CS said...

Re: InNterest rates

The Fed has indicated that it will keep rates abnormally low at least until 2014. But does the Fed have absolute control?

Currently it keeps rates down through asset purchases using printed money, thereby forcing all holders of Treasuries to accept extremely low rates.

But at some point QE will undermine the dollar. If the dollar weakens significantly, price inflation could vastly exceed current Treasury yields. At that point, would the Fed not find itself the only buyer of Treasuries?

And in that case, to keep rates down the Fed would have to buy just about every outstanding bond, which would mean more QE and hence an even weaker dollar and more price inflation.

So it seems to me there could be a crisis beyond the control of the Fed that would force rates up and perhaps very sharply, just as they spiked suddenly in Greece, Spain and Italy. What I have no feeling for is the likelihood of such a fiasco.

mrmike said...

Trying to sell your home these days is a bad idea IMHO. Everyone I know who tried in 2012 ended up cancelling the listing. Much better off to ride it out 5-10 yrs.

Leo S said...

@mrmike. I thought you had an offer?

mrmike said...

I did...and a pretty good one, didn't pan out. I'll try again in 2022.

Leo S said...

@mrmike. Gotcha. Good luck.

Introvert said...

It only matters what real interest rates are doing regarding home prices and they have been rising lately

If QE3 occurs, wouldn't inflation tend to rise somewhat, which would lower real interest rates (again)?

And Bernanke has lately been talking up the necessity for QE3; it seems as though the question is no longer "if" but "when."

Watching and waiting said...

Patriotz re: "So the guy bought in Victoria and now he's selling a year later to move back where he came from? I guess he's all hot to buy again back there?"

Well he did mention if he can't sell he will rent the place - time will tell - appears it's a career issue why he is returning. When he bought the place last summer it was only on the market for 10 days and he bought .35% under asking ... nice neighbours though, would hate to see them go and have another rental in the neighourhood that doesn't maintain the house or yard ...(go ahead flame me for this comment ..:)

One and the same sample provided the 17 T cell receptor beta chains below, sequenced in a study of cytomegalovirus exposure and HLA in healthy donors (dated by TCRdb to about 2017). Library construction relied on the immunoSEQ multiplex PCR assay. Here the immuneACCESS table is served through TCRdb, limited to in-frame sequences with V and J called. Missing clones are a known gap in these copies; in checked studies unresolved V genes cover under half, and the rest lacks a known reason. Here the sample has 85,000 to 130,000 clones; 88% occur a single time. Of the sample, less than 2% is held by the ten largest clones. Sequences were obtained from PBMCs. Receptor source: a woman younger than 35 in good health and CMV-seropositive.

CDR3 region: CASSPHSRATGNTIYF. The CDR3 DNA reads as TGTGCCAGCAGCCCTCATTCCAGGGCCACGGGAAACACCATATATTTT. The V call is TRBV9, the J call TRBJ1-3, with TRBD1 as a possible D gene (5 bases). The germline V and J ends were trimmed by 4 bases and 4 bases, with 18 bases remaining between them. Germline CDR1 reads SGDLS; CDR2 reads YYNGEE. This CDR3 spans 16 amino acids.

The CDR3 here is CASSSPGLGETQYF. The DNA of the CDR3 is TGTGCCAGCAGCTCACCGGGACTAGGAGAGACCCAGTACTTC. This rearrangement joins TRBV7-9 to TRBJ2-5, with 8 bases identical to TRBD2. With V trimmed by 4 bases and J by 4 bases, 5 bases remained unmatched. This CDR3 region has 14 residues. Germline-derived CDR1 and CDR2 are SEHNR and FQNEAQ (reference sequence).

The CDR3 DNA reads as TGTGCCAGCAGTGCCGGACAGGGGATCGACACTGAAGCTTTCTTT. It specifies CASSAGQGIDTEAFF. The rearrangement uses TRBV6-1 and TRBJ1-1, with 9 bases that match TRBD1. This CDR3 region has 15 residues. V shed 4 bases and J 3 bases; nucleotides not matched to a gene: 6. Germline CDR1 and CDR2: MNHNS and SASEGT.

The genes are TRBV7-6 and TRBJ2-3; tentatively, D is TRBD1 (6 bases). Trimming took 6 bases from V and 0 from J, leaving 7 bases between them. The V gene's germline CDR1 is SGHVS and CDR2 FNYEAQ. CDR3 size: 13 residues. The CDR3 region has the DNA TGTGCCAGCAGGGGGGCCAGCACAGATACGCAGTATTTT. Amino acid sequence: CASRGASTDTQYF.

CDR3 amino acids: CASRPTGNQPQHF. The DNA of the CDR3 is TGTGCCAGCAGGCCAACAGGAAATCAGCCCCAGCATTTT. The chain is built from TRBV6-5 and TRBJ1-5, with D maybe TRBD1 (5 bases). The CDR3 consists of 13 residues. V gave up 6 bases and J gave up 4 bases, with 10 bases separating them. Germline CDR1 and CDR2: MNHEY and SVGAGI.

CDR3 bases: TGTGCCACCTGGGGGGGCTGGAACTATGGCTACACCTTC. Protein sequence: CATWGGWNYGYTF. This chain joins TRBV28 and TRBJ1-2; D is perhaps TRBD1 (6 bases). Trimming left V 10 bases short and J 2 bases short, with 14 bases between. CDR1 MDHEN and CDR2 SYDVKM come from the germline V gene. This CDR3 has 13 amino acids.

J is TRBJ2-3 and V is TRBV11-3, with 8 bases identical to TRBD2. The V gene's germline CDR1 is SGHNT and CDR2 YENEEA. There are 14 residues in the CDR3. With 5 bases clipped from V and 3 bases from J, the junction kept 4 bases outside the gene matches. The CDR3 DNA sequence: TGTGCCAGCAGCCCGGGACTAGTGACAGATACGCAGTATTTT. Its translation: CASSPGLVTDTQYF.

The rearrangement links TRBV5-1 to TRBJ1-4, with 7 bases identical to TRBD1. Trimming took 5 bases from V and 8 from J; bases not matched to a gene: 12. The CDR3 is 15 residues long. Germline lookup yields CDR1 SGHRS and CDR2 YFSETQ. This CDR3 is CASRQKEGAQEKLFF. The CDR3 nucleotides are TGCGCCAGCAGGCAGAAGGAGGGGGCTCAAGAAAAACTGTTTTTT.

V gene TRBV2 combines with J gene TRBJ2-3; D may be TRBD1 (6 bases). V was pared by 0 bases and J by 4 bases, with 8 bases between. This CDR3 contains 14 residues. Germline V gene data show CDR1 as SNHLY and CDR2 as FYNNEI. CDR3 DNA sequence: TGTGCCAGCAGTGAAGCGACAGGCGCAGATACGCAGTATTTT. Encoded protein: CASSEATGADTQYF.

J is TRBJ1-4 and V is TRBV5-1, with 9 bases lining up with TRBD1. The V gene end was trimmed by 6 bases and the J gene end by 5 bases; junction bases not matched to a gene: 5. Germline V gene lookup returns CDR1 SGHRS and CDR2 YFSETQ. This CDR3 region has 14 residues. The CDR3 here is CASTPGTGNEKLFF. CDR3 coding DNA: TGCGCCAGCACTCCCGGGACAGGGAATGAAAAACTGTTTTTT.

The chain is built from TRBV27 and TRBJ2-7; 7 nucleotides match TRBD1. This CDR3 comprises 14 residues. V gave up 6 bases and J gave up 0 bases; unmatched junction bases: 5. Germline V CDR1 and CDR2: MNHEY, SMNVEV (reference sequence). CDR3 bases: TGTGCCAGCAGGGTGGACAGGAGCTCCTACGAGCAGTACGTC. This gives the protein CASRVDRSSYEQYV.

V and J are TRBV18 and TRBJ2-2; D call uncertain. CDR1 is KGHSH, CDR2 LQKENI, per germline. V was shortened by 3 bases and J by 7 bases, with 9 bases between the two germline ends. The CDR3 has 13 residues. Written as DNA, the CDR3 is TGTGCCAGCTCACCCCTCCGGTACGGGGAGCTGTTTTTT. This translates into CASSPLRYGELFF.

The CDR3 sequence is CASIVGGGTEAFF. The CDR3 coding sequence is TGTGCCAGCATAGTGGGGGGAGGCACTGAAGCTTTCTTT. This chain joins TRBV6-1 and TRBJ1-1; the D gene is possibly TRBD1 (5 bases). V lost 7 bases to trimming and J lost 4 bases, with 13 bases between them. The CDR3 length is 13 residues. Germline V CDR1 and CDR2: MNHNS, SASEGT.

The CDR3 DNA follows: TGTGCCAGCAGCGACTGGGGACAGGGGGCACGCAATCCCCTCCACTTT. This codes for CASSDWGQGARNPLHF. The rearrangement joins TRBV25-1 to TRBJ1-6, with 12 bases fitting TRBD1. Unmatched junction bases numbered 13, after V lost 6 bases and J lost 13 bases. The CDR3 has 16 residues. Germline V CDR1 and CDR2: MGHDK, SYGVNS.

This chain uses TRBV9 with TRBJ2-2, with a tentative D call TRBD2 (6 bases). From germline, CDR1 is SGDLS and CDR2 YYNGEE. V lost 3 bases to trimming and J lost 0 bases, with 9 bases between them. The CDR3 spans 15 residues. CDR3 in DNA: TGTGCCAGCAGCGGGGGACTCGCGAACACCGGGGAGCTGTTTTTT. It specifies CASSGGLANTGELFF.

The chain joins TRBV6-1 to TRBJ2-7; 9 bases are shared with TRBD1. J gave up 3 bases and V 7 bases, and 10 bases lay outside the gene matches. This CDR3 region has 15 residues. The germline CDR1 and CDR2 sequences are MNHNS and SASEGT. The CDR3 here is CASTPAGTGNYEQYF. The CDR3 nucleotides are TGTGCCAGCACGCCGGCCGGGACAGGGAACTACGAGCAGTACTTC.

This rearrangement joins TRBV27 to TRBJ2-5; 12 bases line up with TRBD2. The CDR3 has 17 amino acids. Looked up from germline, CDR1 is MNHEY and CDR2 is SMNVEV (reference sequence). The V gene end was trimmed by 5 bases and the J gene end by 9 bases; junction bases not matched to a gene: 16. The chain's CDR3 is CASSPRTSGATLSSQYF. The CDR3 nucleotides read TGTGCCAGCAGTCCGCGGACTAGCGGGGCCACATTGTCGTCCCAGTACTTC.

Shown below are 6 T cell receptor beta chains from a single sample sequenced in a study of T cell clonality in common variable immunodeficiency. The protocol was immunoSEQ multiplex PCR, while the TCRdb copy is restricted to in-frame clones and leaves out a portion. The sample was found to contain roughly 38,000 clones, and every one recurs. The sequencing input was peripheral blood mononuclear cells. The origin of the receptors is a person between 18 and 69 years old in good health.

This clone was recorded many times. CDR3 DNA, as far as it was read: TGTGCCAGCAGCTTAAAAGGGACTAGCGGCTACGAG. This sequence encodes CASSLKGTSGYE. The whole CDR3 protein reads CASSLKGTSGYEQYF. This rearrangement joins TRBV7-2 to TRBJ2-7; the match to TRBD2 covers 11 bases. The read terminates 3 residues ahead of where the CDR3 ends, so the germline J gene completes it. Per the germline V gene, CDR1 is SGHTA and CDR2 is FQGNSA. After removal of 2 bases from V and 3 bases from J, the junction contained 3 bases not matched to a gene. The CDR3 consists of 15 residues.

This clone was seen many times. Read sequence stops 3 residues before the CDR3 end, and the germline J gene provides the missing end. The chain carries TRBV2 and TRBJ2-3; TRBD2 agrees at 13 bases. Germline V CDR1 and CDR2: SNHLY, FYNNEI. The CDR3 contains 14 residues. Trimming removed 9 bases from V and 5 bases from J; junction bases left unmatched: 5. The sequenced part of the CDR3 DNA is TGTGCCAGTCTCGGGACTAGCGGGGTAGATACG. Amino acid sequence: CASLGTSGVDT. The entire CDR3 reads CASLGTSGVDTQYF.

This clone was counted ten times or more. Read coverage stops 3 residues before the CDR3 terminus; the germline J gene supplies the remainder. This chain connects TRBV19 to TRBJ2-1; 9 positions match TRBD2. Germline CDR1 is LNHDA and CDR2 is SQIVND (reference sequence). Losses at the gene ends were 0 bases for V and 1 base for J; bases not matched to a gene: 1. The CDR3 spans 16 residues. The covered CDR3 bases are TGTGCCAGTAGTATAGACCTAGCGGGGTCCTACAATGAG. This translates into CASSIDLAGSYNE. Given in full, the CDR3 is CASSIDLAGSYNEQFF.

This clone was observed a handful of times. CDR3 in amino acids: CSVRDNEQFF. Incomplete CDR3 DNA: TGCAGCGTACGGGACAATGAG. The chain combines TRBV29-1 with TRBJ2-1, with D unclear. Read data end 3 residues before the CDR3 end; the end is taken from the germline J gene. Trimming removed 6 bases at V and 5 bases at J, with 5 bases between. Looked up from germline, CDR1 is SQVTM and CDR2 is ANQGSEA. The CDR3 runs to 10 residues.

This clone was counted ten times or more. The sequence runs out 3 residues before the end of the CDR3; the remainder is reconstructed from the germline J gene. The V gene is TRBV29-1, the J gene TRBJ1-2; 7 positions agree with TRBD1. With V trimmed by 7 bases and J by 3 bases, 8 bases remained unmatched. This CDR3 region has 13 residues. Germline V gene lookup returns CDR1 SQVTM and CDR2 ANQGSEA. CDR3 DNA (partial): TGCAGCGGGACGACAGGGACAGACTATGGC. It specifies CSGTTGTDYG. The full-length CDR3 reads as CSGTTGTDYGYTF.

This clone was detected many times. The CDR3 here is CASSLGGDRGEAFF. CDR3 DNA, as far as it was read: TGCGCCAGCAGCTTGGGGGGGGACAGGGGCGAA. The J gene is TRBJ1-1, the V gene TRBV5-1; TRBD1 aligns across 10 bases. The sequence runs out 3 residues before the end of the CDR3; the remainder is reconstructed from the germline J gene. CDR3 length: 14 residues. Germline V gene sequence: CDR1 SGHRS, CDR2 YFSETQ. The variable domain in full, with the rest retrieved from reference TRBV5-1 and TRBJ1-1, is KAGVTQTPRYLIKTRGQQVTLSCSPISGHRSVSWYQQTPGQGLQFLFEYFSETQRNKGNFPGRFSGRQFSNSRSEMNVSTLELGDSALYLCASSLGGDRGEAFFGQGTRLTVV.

Marko said...

Monday, September 10, 2012 8:00am

MTD September
2012 2011
Net Unconditional Sales: 97 458
New Listings: 359 1,303
Active Listings: 4,690 4,940

Please Note
Left Column: stats so far this month
Right Column: stats for the entire month from last year

DavidL said...

@Introvert
Victoria will always carry a cost premium and will probably be much more bubble-prone than most Canadian cities.

Although the bubble may grow bigger in Victoria than elsewhere, when it bursts - there's no extra premium to buy a nice home in Victoria. The bigger the bubble, the bigger the burst ...

CS said...

"If QE3 occurs, wouldn't inflation tend to rise somewhat, which would lower real interest rates (again)?"

That's probably true. But it is the nominal interest rate that determines how much a house purchaser can borrow.

And if CPI inflation heads sharply higher we could see sharply higher nominal interest rates much sooner than many people expect.

Just Jack said...

The majority of home buyers are from Victoria. A small percentage come from outside of BC.

I have never heard, nor will you ever hear a buyer say that they based what they offered on a home for what a house were selling for in Windsor or any other city.

What you do hear, is home owners justifying the high prices based on what they think prices are in other cities. Of course, these home owners like to compare "up" to other cities like Vancouver, Toronto, Paris, London. They never compare home prices to cities like Victoria. Such as Surrey, White Rock or the east Fraser Valley.

Because when you do, you'll find that Victoria does not have a premium over similar areas.

The only exception might be Oak Bay just because of the number of early 20th century homes. As a lot of those "character" homes in South Surrey and White Rock have been demolished.

But Oak Bay has always been the exception and not the rule.

dasmo said...

So you would put Victoria on par with Surrey, White Rock or the east Fraser Valley? Now that needs some justification!

a simple man said...

@ mrMike;

May I ask why your house sale fell through?

PS - loved your namesake restaurant growing up.

DavidL said...

@Introvert
I'd like to canvass opinion on the blog: do you think that in two years' time interest rates will be as low as they are today?

We live in interesting economic times ... While the cost of energy and food are rapidly inflating, manufactured goods are continuing to decrease. Wages are not keeping pace with inflation.

Carney, Benake, et al. are trying to avoid stagflation, but with QE3 - this will become a reality. With this in mind, I expect interest rates to be 1½ to 2% higher by the end of 2014. Attempts will be made to keep the increase as low as possible, but with the EuroCrisis unfolding and China's reduced productivity in the wings - this will be hard to control.